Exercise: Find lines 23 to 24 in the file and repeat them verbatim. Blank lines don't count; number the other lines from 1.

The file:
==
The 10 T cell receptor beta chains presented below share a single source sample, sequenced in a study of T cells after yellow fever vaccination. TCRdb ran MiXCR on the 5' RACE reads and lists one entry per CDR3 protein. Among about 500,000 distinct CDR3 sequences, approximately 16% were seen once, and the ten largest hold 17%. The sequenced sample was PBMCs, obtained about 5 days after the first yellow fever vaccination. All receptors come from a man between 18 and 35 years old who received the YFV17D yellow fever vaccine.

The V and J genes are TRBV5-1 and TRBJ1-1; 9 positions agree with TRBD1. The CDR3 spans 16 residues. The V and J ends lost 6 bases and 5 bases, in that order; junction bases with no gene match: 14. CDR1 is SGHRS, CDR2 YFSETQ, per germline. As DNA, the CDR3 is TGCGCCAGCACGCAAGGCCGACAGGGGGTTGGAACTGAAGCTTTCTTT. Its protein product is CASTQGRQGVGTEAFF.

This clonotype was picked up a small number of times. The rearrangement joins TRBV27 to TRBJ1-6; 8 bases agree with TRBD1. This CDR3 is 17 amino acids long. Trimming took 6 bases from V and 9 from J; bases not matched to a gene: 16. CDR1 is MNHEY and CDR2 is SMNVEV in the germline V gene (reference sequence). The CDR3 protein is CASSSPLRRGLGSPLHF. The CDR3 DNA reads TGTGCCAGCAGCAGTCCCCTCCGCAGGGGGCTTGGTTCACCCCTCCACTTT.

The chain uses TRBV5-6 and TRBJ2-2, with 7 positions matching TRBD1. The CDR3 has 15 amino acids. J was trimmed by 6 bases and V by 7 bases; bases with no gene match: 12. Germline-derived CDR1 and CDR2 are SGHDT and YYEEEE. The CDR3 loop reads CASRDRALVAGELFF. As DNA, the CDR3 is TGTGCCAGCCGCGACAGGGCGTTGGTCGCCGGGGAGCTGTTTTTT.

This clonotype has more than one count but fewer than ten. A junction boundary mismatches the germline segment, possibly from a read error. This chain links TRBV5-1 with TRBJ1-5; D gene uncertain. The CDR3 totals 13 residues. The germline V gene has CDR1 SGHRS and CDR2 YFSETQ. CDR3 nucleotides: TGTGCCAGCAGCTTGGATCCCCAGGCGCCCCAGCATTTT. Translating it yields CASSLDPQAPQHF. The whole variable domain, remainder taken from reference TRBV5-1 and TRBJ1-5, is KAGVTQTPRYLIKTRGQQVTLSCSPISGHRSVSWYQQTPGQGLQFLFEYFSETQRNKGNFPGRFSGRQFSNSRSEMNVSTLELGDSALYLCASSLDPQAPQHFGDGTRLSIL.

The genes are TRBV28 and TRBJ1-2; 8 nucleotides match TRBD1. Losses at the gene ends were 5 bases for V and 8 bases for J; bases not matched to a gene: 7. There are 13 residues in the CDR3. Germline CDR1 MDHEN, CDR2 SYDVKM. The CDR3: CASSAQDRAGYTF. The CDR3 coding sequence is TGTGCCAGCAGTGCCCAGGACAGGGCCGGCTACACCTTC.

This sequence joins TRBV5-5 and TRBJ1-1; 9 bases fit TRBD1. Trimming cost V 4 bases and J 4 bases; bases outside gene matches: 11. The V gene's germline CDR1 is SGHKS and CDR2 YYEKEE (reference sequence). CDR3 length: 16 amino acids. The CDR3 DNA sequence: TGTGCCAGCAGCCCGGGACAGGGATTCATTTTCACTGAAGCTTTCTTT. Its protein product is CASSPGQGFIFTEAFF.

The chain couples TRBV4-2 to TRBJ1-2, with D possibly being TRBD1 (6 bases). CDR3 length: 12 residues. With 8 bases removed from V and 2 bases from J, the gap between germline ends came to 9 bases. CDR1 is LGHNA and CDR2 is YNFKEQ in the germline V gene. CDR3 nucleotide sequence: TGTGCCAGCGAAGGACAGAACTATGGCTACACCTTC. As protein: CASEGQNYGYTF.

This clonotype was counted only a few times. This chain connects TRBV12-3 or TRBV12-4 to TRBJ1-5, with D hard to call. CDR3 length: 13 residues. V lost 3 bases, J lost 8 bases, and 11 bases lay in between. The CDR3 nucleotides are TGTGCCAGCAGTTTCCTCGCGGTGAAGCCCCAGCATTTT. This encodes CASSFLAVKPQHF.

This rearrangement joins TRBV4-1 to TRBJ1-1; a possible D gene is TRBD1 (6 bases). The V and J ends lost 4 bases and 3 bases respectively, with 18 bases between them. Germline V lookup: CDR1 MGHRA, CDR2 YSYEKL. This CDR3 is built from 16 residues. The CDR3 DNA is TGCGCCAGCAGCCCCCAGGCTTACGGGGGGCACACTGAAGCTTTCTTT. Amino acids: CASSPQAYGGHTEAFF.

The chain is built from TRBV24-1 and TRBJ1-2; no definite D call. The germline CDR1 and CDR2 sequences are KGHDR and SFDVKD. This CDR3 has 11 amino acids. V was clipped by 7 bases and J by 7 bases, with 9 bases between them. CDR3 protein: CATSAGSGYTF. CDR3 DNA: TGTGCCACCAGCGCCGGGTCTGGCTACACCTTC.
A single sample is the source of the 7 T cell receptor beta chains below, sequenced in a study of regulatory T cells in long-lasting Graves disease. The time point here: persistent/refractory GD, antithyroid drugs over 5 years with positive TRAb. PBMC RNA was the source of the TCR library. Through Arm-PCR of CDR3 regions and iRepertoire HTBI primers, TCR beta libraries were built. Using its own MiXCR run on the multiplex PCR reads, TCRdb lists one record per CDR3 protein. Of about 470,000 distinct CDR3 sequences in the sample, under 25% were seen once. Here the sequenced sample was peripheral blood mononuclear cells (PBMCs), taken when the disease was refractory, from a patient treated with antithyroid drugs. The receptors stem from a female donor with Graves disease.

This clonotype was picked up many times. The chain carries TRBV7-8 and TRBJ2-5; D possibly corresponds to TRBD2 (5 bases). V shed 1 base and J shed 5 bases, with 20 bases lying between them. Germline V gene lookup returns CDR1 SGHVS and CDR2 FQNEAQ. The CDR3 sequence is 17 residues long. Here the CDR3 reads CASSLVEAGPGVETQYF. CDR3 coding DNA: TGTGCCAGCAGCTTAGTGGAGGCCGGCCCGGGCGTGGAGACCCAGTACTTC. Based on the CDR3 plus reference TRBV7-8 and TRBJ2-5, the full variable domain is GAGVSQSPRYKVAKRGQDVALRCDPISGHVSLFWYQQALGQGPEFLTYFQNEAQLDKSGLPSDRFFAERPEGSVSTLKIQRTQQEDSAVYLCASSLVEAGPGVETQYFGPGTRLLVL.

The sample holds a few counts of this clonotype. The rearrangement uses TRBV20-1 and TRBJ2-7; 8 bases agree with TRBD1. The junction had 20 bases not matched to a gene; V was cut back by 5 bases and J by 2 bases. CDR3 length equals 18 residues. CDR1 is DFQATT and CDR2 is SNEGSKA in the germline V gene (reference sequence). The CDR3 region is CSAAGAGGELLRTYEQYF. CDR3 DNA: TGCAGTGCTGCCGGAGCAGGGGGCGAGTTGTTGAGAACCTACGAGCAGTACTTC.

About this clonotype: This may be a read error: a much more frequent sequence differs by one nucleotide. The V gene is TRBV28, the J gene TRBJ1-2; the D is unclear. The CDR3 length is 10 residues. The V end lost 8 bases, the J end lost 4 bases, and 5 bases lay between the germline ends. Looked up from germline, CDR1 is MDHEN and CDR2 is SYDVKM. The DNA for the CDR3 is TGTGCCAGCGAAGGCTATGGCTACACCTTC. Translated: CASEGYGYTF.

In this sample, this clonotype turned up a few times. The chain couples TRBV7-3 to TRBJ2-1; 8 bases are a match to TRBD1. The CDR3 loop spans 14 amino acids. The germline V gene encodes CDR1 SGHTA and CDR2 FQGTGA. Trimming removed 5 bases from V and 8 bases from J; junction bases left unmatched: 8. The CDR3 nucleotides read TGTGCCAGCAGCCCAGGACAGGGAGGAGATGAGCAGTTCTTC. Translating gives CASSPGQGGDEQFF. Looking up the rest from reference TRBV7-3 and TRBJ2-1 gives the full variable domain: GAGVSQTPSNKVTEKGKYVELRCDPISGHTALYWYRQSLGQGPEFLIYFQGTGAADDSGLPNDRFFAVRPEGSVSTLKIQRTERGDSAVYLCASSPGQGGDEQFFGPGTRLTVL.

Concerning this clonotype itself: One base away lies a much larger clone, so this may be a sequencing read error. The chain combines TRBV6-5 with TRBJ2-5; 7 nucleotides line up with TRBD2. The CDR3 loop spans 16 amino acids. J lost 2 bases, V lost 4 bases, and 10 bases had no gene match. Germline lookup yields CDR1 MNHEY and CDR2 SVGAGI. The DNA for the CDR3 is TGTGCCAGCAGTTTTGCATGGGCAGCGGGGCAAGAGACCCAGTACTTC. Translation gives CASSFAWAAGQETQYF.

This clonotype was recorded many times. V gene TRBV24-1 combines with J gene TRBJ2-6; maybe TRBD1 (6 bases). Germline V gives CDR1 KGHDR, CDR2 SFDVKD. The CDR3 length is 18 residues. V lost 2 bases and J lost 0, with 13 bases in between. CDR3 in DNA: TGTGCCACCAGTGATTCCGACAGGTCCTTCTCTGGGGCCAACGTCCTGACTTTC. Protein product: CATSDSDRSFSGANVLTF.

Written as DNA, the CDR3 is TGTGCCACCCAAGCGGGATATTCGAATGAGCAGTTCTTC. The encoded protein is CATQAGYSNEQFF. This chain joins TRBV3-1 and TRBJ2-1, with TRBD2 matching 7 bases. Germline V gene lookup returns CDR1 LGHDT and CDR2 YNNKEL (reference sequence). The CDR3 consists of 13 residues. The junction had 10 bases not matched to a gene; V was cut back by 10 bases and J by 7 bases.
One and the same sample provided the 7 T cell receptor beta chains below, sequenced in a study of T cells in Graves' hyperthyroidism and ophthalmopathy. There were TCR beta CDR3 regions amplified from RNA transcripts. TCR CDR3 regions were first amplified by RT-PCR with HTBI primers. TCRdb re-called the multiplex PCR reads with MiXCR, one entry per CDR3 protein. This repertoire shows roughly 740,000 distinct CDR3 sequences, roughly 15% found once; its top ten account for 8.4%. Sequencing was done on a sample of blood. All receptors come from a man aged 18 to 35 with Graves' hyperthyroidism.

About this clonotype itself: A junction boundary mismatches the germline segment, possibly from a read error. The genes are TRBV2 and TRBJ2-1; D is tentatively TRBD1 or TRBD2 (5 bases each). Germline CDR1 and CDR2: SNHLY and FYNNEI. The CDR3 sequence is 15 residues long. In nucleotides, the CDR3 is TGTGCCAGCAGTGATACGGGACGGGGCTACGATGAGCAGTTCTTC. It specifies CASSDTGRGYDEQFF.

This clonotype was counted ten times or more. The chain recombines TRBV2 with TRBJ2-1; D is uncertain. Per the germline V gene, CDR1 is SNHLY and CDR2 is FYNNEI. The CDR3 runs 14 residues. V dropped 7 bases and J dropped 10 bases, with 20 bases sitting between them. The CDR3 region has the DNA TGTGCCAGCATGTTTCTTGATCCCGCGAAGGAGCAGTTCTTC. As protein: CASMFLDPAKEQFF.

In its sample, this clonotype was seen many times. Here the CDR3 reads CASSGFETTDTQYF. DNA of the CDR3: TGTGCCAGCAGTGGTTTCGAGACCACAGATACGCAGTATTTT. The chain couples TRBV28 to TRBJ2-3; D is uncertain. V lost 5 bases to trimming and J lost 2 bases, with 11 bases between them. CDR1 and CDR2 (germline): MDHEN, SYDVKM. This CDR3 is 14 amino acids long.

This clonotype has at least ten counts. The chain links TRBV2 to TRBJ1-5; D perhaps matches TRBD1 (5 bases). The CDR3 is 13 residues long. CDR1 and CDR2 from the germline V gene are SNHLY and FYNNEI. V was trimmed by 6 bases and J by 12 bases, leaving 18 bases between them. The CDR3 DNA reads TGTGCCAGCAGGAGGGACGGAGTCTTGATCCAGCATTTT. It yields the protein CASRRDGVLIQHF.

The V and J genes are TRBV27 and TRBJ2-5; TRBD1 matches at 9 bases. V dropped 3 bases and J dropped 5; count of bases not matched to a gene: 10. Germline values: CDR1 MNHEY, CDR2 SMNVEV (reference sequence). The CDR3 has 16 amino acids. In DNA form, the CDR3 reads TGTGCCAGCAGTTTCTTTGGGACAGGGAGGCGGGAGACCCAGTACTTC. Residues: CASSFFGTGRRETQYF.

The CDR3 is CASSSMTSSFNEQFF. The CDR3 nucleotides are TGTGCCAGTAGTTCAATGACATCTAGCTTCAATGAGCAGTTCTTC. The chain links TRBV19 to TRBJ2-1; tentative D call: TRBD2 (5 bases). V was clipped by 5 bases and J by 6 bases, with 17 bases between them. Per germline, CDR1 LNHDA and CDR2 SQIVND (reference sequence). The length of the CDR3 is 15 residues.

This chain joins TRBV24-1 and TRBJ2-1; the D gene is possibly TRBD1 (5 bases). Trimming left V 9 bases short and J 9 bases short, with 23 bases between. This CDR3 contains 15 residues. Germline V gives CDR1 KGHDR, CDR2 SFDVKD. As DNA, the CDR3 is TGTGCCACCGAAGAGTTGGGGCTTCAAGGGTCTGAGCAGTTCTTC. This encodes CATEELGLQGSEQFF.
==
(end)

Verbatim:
In its sample, this clonotype was seen many times. Here the CDR3 reads CASSGFETTDTQYF. DNA of the CDR3: TGTGCCAGCAGTGGTTTCGAGACCACAGATACGCAGTATTTT. The chain couples TRBV28 to TRBJ2-3; D is uncertain. V lost 5 bases to trimming and J lost 2 bases, with 11 bases between them. CDR1 and CDR2 (germline): MDHEN, SYDVKM. This CDR3 is 14 amino acids long.

This clonotype has at least ten counts. The chain links TRBV2 to TRBJ1-5; D perhaps matches TRBD1 (5 bases). The CDR3 is 13 residues long. CDR1 and CDR2 from the germline V gene are SNHLY and FYNNEI. V was trimmed by 6 bases and J by 12 bases, leaving 18 bases between them. The CDR3 DNA reads TGTGCCAGCAGGAGGGACGGAGTCTTGATCCAGCATTTT. It yields the protein CASRRDGVLIQHF.